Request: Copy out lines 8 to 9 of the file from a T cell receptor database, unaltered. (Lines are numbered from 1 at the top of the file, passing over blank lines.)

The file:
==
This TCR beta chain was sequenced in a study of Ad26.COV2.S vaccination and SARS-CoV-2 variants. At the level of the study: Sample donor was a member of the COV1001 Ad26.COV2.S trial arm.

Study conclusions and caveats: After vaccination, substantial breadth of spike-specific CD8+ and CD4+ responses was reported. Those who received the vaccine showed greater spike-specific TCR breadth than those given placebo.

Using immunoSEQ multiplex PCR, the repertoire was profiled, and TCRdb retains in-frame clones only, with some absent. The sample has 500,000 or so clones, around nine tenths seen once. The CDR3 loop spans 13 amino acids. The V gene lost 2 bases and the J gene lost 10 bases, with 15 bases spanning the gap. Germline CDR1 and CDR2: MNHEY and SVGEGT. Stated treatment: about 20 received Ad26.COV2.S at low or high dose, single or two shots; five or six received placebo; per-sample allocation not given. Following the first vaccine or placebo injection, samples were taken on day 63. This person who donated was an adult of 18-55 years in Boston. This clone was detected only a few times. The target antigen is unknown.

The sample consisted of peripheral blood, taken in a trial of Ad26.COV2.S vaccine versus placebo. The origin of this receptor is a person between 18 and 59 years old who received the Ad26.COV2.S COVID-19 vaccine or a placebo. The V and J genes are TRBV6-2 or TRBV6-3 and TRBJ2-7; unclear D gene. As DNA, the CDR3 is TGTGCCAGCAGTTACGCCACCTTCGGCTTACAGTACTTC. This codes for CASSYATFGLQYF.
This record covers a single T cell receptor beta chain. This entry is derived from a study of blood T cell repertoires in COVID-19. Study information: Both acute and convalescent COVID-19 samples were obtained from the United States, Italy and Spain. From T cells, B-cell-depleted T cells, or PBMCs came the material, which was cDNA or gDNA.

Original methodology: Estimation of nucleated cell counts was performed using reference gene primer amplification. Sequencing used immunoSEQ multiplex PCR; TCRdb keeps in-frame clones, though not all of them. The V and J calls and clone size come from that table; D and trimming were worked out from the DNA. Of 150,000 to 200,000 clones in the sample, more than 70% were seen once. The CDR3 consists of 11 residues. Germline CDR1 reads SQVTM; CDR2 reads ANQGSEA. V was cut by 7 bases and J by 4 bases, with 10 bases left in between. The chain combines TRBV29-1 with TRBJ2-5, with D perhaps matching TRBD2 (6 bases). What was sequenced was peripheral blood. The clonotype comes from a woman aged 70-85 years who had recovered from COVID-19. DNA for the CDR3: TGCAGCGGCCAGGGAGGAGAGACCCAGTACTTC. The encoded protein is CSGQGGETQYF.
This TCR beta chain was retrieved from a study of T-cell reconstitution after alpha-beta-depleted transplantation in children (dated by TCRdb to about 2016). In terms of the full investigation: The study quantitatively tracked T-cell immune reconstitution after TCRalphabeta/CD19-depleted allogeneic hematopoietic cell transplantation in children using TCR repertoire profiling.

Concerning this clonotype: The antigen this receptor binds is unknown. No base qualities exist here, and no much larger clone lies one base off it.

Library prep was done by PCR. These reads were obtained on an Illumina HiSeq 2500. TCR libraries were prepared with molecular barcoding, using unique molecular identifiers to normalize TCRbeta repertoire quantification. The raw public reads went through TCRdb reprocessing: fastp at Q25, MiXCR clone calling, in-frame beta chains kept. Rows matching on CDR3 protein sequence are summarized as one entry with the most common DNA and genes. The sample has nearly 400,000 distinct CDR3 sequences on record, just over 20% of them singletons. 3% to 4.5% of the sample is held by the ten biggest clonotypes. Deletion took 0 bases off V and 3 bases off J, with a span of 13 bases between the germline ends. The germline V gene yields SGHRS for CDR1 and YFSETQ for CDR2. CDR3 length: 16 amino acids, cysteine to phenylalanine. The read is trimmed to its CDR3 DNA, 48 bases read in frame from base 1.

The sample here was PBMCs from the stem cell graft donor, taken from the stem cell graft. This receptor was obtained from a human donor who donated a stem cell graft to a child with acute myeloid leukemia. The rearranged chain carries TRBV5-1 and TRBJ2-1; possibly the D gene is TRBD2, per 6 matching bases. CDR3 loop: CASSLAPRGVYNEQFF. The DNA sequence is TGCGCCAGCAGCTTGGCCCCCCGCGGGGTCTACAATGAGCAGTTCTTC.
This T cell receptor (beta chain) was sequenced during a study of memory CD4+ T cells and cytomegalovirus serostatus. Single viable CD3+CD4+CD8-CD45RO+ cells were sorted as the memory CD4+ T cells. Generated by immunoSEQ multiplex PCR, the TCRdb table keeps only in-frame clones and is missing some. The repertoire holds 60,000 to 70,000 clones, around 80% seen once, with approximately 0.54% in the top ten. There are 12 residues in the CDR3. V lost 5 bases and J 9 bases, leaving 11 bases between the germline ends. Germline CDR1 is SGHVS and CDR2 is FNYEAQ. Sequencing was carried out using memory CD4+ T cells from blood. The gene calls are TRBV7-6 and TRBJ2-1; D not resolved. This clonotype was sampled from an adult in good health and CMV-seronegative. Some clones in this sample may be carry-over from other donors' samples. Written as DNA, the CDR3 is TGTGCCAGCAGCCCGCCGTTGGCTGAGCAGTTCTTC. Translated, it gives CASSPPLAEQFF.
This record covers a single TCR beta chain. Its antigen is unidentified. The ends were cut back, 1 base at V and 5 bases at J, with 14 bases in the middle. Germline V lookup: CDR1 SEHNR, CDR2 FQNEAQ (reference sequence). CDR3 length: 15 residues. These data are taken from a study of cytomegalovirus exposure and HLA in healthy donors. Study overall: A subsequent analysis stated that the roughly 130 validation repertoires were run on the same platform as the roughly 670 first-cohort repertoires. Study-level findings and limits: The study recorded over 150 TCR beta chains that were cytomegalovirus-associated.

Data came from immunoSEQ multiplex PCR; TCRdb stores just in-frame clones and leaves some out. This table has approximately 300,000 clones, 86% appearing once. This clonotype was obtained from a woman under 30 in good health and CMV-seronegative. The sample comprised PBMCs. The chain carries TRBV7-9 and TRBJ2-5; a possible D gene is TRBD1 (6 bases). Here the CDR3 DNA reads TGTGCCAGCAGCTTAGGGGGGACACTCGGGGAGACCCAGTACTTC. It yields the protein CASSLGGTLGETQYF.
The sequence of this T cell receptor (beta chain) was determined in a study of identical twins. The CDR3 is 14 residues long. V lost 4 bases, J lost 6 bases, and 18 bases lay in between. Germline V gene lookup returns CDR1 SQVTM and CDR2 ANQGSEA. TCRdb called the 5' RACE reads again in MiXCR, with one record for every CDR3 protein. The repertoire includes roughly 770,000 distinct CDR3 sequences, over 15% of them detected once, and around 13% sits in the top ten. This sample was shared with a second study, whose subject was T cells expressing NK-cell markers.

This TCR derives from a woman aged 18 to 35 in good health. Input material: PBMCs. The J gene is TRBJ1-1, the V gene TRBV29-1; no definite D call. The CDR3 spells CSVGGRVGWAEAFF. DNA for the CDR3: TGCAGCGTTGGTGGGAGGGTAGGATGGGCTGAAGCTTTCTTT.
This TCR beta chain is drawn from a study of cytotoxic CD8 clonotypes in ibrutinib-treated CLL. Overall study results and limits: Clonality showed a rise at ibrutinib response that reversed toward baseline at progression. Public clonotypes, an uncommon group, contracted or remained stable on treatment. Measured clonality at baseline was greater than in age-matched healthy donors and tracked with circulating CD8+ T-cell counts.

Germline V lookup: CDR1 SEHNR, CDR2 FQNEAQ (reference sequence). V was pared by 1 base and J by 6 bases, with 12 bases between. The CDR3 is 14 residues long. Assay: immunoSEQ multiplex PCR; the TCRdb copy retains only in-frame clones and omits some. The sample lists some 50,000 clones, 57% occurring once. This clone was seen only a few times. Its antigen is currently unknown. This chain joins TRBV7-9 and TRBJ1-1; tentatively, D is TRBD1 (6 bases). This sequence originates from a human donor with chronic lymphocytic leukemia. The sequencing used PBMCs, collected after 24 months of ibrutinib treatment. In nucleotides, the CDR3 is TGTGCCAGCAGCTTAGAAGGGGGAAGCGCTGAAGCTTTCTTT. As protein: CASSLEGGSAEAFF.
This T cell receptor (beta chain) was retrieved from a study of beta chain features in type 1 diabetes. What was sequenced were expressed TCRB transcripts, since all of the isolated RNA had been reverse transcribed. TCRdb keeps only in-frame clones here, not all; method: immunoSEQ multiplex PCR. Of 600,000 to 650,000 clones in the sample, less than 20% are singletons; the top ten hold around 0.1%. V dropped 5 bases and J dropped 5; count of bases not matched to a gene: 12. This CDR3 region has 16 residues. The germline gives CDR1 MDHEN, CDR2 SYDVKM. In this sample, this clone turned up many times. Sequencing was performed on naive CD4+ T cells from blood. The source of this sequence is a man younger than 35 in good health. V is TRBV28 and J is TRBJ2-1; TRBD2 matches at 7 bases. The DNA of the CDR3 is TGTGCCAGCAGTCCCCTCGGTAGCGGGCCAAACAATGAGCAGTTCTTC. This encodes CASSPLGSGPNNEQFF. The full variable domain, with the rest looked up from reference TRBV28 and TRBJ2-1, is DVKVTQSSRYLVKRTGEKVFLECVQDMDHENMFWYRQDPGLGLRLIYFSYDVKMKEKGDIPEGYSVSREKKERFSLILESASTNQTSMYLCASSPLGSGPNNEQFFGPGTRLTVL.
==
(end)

Concerning this clonotype: The antigen this receptor binds is unknown. No base qualities exist here, and no much larger clone lies one base off it.

Library prep was done by PCR. These reads were obtained on an Illumina HiSeq 2500. TCR libraries were prepared with molecular barcoding, using unique molecular identifiers to normalize TCRbeta repertoire quantification. The raw public reads went through TCRdb reprocessing: fastp at Q25, MiXCR clone calling, in-frame beta chains kept. Rows matching on CDR3 protein sequence are summarized as one entry with the most common DNA and genes. The sample has nearly 400,000 distinct CDR3 sequences on record, just over 20% of them singletons. 3% to 4.5% of the sample is held by the ten biggest clonotypes. Deletion took 0 bases off V and 3 bases off J, with a span of 13 bases between the germline ends. The germline V gene yields SGHRS for CDR1 and YFSETQ for CDR2. CDR3 length: 16 amino acids, cysteine to phenylalanine. The read is trimmed to its CDR3 DNA, 48 bases read in frame from base 1.